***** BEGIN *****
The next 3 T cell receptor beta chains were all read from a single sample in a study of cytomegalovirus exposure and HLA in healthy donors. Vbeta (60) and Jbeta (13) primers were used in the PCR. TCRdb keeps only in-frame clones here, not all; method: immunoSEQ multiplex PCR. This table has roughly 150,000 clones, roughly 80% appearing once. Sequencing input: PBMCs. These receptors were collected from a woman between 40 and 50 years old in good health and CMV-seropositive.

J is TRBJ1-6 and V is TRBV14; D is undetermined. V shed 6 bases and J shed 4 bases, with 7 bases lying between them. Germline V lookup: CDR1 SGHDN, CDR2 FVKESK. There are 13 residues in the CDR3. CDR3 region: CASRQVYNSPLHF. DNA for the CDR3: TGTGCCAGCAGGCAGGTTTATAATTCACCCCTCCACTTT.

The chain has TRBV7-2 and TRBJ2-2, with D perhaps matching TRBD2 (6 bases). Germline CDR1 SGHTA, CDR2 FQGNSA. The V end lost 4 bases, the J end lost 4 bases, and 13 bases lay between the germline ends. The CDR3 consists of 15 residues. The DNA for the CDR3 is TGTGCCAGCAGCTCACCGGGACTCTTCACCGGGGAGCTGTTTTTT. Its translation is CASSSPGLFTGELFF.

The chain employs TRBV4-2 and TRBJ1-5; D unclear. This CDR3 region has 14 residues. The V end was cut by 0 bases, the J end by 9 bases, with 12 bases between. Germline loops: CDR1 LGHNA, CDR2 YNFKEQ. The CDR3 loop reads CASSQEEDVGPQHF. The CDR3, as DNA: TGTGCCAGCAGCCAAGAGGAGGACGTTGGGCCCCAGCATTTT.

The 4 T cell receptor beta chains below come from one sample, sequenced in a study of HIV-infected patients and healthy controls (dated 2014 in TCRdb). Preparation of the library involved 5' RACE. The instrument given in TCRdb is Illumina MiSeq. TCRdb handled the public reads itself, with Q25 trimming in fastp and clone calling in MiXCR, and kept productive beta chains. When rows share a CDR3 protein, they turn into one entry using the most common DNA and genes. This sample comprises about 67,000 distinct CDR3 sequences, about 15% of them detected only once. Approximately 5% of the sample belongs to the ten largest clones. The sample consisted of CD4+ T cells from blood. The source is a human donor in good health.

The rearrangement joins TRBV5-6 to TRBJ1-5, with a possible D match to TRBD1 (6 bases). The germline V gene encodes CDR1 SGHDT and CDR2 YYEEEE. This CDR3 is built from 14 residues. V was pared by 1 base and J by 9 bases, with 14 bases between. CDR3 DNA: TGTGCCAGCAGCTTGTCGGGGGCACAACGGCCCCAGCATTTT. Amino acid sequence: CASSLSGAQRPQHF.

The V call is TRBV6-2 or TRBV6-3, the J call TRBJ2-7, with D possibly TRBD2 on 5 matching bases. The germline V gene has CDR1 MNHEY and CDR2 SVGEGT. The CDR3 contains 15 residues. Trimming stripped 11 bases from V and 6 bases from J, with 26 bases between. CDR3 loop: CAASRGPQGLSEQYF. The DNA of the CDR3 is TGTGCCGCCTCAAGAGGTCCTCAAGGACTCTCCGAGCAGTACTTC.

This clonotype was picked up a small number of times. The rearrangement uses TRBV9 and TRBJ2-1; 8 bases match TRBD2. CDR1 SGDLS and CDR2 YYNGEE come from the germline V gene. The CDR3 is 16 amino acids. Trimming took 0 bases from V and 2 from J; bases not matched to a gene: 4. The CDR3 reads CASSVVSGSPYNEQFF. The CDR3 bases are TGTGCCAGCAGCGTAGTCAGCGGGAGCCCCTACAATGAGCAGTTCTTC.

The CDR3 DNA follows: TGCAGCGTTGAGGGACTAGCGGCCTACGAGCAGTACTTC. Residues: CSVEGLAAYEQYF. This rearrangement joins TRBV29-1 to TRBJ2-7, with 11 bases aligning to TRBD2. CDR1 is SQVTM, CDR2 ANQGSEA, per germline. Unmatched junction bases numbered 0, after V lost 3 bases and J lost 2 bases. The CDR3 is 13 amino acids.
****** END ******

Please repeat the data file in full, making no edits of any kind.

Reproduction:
The next 3 T cell receptor beta chains were all read from a single sample in a study of cytomegalovirus exposure and HLA in healthy donors. Vbeta (60) and Jbeta (13) primers were used in the PCR. TCRdb keeps only in-frame clones here, not all; method: immunoSEQ multiplex PCR. This table has roughly 150,000 clones, roughly 80% appearing once. Sequencing input: PBMCs. These receptors were collected from a woman between 40 and 50 years old in good health and CMV-seropositive.

J is TRBJ1-6 and V is TRBV14; D is undetermined. V shed 6 bases and J shed 4 bases, with 7 bases lying between them. Germline V lookup: CDR1 SGHDN, CDR2 FVKESK. There are 13 residues in the CDR3. CDR3 region: CASRQVYNSPLHF. DNA for the CDR3: TGTGCCAGCAGGCAGGTTTATAATTCACCCCTCCACTTT.

The chain has TRBV7-2 and TRBJ2-2, with D perhaps matching TRBD2 (6 bases). Germline CDR1 SGHTA, CDR2 FQGNSA. The V end lost 4 bases, the J end lost 4 bases, and 13 bases lay between the germline ends. The CDR3 consists of 15 residues. The DNA for the CDR3 is TGTGCCAGCAGCTCACCGGGACTCTTCACCGGGGAGCTGTTTTTT. Its translation is CASSSPGLFTGELFF.

The chain employs TRBV4-2 and TRBJ1-5; D unclear. This CDR3 region has 14 residues. The V end was cut by 0 bases, the J end by 9 bases, with 12 bases between. Germline loops: CDR1 LGHNA, CDR2 YNFKEQ. The CDR3 loop reads CASSQEEDVGPQHF. The CDR3, as DNA: TGTGCCAGCAGCCAAGAGGAGGACGTTGGGCCCCAGCATTTT.

The 4 T cell receptor beta chains below come from one sample, sequenced in a study of HIV-infected patients and healthy controls (dated 2014 in TCRdb). Preparation of the library involved 5' RACE. The instrument given in TCRdb is Illumina MiSeq. TCRdb handled the public reads itself, with Q25 trimming in fastp and clone calling in MiXCR, and kept productive beta chains. When rows share a CDR3 protein, they turn into one entry using the most common DNA and genes. This sample comprises about 67,000 distinct CDR3 sequences, about 15% of them detected only once. Approximately 5% of the sample belongs to the ten largest clones. The sample consisted of CD4+ T cells from blood. The source is a human donor in good health.

The rearrangement joins TRBV5-6 to TRBJ1-5, with a possible D match to TRBD1 (6 bases). The germline V gene encodes CDR1 SGHDT and CDR2 YYEEEE. This CDR3 is built from 14 residues. V was pared by 1 base and J by 9 bases, with 14 bases between. CDR3 DNA: TGTGCCAGCAGCTTGTCGGGGGCACAACGGCCCCAGCATTTT. Amino acid sequence: CASSLSGAQRPQHF.

The V call is TRBV6-2 or TRBV6-3, the J call TRBJ2-7, with D possibly TRBD2 on 5 matching bases. The germline V gene has CDR1 MNHEY and CDR2 SVGEGT. The CDR3 contains 15 residues. Trimming stripped 11 bases from V and 6 bases from J, with 26 bases between. CDR3 loop: CAASRGPQGLSEQYF. The DNA of the CDR3 is TGTGCCGCCTCAAGAGGTCCTCAAGGACTCTCCGAGCAGTACTTC.

This clonotype was picked up a small number of times. The rearrangement uses TRBV9 and TRBJ2-1; 8 bases match TRBD2. CDR1 SGDLS and CDR2 YYNGEE come from the germline V gene. The CDR3 is 16 amino acids. Trimming took 0 bases from V and 2 from J; bases not matched to a gene: 4. The CDR3 reads CASSVVSGSPYNEQFF. The CDR3 bases are TGTGCCAGCAGCGTAGTCAGCGGGAGCCCCTACAATGAGCAGTTCTTC.

The CDR3 DNA follows: TGCAGCGTTGAGGGACTAGCGGCCTACGAGCAGTACTTC. Residues: CSVEGLAAYEQYF. This rearrangement joins TRBV29-1 to TRBJ2-7, with 11 bases aligning to TRBD2. CDR1 is SQVTM, CDR2 ANQGSEA, per germline. Unmatched junction bases numbered 0, after V lost 3 bases and J lost 2 bases. The CDR3 is 13 amino acids.